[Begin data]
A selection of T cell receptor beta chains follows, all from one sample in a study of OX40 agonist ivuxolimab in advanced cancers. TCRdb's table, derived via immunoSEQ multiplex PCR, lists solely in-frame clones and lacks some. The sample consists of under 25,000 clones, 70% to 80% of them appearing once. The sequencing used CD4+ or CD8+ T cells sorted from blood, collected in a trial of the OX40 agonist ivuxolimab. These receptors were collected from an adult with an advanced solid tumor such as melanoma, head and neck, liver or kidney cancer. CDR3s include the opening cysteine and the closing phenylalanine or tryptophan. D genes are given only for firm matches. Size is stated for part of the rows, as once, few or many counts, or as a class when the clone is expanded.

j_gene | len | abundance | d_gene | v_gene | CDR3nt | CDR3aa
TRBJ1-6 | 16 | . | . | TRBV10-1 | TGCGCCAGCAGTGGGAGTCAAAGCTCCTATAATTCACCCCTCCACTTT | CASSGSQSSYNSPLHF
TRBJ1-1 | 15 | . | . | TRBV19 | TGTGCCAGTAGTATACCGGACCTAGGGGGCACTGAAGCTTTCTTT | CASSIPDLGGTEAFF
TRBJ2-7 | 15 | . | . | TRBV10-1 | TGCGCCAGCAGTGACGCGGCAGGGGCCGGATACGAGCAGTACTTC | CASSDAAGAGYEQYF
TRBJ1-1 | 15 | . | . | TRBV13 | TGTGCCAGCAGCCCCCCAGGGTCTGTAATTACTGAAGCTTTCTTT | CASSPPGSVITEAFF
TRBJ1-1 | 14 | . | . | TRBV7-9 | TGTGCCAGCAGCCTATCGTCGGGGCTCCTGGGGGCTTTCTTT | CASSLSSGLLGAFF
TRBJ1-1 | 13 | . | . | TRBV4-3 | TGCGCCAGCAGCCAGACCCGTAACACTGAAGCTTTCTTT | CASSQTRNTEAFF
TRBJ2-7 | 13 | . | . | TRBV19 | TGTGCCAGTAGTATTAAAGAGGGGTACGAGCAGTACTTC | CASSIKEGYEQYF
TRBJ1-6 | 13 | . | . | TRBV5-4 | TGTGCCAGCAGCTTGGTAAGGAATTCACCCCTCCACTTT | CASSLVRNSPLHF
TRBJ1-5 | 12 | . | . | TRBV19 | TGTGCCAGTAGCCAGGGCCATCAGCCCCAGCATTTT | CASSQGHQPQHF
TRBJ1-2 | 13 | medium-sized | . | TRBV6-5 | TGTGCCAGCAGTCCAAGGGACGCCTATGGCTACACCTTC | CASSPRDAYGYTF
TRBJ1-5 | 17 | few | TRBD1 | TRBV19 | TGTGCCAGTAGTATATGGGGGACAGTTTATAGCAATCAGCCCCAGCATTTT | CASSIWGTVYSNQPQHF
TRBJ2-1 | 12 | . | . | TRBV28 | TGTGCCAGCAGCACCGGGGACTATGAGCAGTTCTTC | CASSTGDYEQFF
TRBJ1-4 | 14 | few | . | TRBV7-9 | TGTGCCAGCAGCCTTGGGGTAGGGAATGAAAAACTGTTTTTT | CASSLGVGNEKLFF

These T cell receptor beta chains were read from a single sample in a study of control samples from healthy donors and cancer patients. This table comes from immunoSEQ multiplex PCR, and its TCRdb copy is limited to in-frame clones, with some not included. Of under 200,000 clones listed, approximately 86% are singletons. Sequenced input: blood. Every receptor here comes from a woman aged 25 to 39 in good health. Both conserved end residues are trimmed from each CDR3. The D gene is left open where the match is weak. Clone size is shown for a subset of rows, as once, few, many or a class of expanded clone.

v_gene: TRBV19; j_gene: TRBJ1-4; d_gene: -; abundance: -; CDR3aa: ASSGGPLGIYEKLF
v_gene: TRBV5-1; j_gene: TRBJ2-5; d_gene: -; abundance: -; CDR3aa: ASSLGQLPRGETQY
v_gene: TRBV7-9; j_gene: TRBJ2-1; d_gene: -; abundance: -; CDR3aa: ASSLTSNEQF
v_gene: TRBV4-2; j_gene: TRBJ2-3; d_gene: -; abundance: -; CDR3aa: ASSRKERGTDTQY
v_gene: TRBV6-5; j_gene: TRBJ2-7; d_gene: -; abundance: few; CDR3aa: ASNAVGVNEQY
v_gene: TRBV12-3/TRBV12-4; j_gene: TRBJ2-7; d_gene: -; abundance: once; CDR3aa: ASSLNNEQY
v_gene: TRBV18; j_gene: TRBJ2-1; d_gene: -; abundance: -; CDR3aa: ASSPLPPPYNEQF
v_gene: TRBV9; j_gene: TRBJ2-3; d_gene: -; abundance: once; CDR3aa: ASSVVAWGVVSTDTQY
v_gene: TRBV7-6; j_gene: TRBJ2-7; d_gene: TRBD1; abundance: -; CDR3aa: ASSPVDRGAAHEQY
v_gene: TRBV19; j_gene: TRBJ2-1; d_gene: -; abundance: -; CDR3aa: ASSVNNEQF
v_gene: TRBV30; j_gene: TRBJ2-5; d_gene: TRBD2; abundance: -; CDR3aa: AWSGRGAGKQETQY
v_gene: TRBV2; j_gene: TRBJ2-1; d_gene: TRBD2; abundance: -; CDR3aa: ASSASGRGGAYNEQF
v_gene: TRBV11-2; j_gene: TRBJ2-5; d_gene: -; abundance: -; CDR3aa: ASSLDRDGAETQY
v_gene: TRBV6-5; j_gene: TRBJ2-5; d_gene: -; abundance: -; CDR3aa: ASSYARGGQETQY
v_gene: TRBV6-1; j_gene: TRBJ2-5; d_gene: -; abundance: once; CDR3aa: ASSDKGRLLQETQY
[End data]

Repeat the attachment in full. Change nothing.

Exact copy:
A selection of T cell receptor beta chains follows, all from one sample in a study of OX40 agonist ivuxolimab in advanced cancers. TCRdb's table, derived via immunoSEQ multiplex PCR, lists solely in-frame clones and lacks some. The sample consists of under 25,000 clones, 70% to 80% of them appearing once. The sequencing used CD4+ or CD8+ T cells sorted from blood, collected in a trial of the OX40 agonist ivuxolimab. These receptors were collected from an adult with an advanced solid tumor such as melanoma, head and neck, liver or kidney cancer. CDR3s include the opening cysteine and the closing phenylalanine or tryptophan. D genes are given only for firm matches. Size is stated for part of the rows, as once, few or many counts, or as a class when the clone is expanded.

j_gene | len | abundance | d_gene | v_gene | CDR3nt | CDR3aa
TRBJ1-6 | 16 | . | . | TRBV10-1 | TGCGCCAGCAGTGGGAGTCAAAGCTCCTATAATTCACCCCTCCACTTT | CASSGSQSSYNSPLHF
TRBJ1-1 | 15 | . | . | TRBV19 | TGTGCCAGTAGTATACCGGACCTAGGGGGCACTGAAGCTTTCTTT | CASSIPDLGGTEAFF
TRBJ2-7 | 15 | . | . | TRBV10-1 | TGCGCCAGCAGTGACGCGGCAGGGGCCGGATACGAGCAGTACTTC | CASSDAAGAGYEQYF
TRBJ1-1 | 15 | . | . | TRBV13 | TGTGCCAGCAGCCCCCCAGGGTCTGTAATTACTGAAGCTTTCTTT | CASSPPGSVITEAFF
TRBJ1-1 | 14 | . | . | TRBV7-9 | TGTGCCAGCAGCCTATCGTCGGGGCTCCTGGGGGCTTTCTTT | CASSLSSGLLGAFF
TRBJ1-1 | 13 | . | . | TRBV4-3 | TGCGCCAGCAGCCAGACCCGTAACACTGAAGCTTTCTTT | CASSQTRNTEAFF
TRBJ2-7 | 13 | . | . | TRBV19 | TGTGCCAGTAGTATTAAAGAGGGGTACGAGCAGTACTTC | CASSIKEGYEQYF
TRBJ1-6 | 13 | . | . | TRBV5-4 | TGTGCCAGCAGCTTGGTAAGGAATTCACCCCTCCACTTT | CASSLVRNSPLHF
TRBJ1-5 | 12 | . | . | TRBV19 | TGTGCCAGTAGCCAGGGCCATCAGCCCCAGCATTTT | CASSQGHQPQHF
TRBJ1-2 | 13 | medium-sized | . | TRBV6-5 | TGTGCCAGCAGTCCAAGGGACGCCTATGGCTACACCTTC | CASSPRDAYGYTF
TRBJ1-5 | 17 | few | TRBD1 | TRBV19 | TGTGCCAGTAGTATATGGGGGACAGTTTATAGCAATCAGCCCCAGCATTTT | CASSIWGTVYSNQPQHF
TRBJ2-1 | 12 | . | . | TRBV28 | TGTGCCAGCAGCACCGGGGACTATGAGCAGTTCTTC | CASSTGDYEQFF
TRBJ1-4 | 14 | few | . | TRBV7-9 | TGTGCCAGCAGCCTTGGGGTAGGGAATGAAAAACTGTTTTTT | CASSLGVGNEKLFF

These T cell receptor beta chains were read from a single sample in a study of control samples from healthy donors and cancer patients. This table comes from immunoSEQ multiplex PCR, and its TCRdb copy is limited to in-frame clones, with some not included. Of under 200,000 clones listed, approximately 86% are singletons. Sequenced input: blood. Every receptor here comes from a woman aged 25 to 39 in good health. Both conserved end residues are trimmed from each CDR3. The D gene is left open where the match is weak. Clone size is shown for a subset of rows, as once, few, many or a class of expanded clone.

v_gene: TRBV19; j_gene: TRBJ1-4; d_gene: -; abundance: -; CDR3aa: ASSGGPLGIYEKLF
v_gene: TRBV5-1; j_gene: TRBJ2-5; d_gene: -; abundance: -; CDR3aa: ASSLGQLPRGETQY
v_gene: TRBV7-9; j_gene: TRBJ2-1; d_gene: -; abundance: -; CDR3aa: ASSLTSNEQF
v_gene: TRBV4-2; j_gene: TRBJ2-3; d_gene: -; abundance: -; CDR3aa: ASSRKERGTDTQY
v_gene: TRBV6-5; j_gene: TRBJ2-7; d_gene: -; abundance: few; CDR3aa: ASNAVGVNEQY
v_gene: TRBV12-3/TRBV12-4; j_gene: TRBJ2-7; d_gene: -; abundance: once; CDR3aa: ASSLNNEQY
v_gene: TRBV18; j_gene: TRBJ2-1; d_gene: -; abundance: -; CDR3aa: ASSPLPPPYNEQF
v_gene: TRBV9; j_gene: TRBJ2-3; d_gene: -; abundance: once; CDR3aa: ASSVVAWGVVSTDTQY
v_gene: TRBV7-6; j_gene: TRBJ2-7; d_gene: TRBD1; abundance: -; CDR3aa: ASSPVDRGAAHEQY
v_gene: TRBV19; j_gene: TRBJ2-1; d_gene: -; abundance: -; CDR3aa: ASSVNNEQF
v_gene: TRBV30; j_gene: TRBJ2-5; d_gene: TRBD2; abundance: -; CDR3aa: AWSGRGAGKQETQY
v_gene: TRBV2; j_gene: TRBJ2-1; d_gene: TRBD2; abundance: -; CDR3aa: ASSASGRGGAYNEQF
v_gene: TRBV11-2; j_gene: TRBJ2-5; d_gene: -; abundance: -; CDR3aa: ASSLDRDGAETQY
v_gene: TRBV6-5; j_gene: TRBJ2-5; d_gene: -; abundance: -; CDR3aa: ASSYARGGQETQY
v_gene: TRBV6-1; j_gene: TRBJ2-5; d_gene: -; abundance: once; CDR3aa: ASSDKGRLLQETQY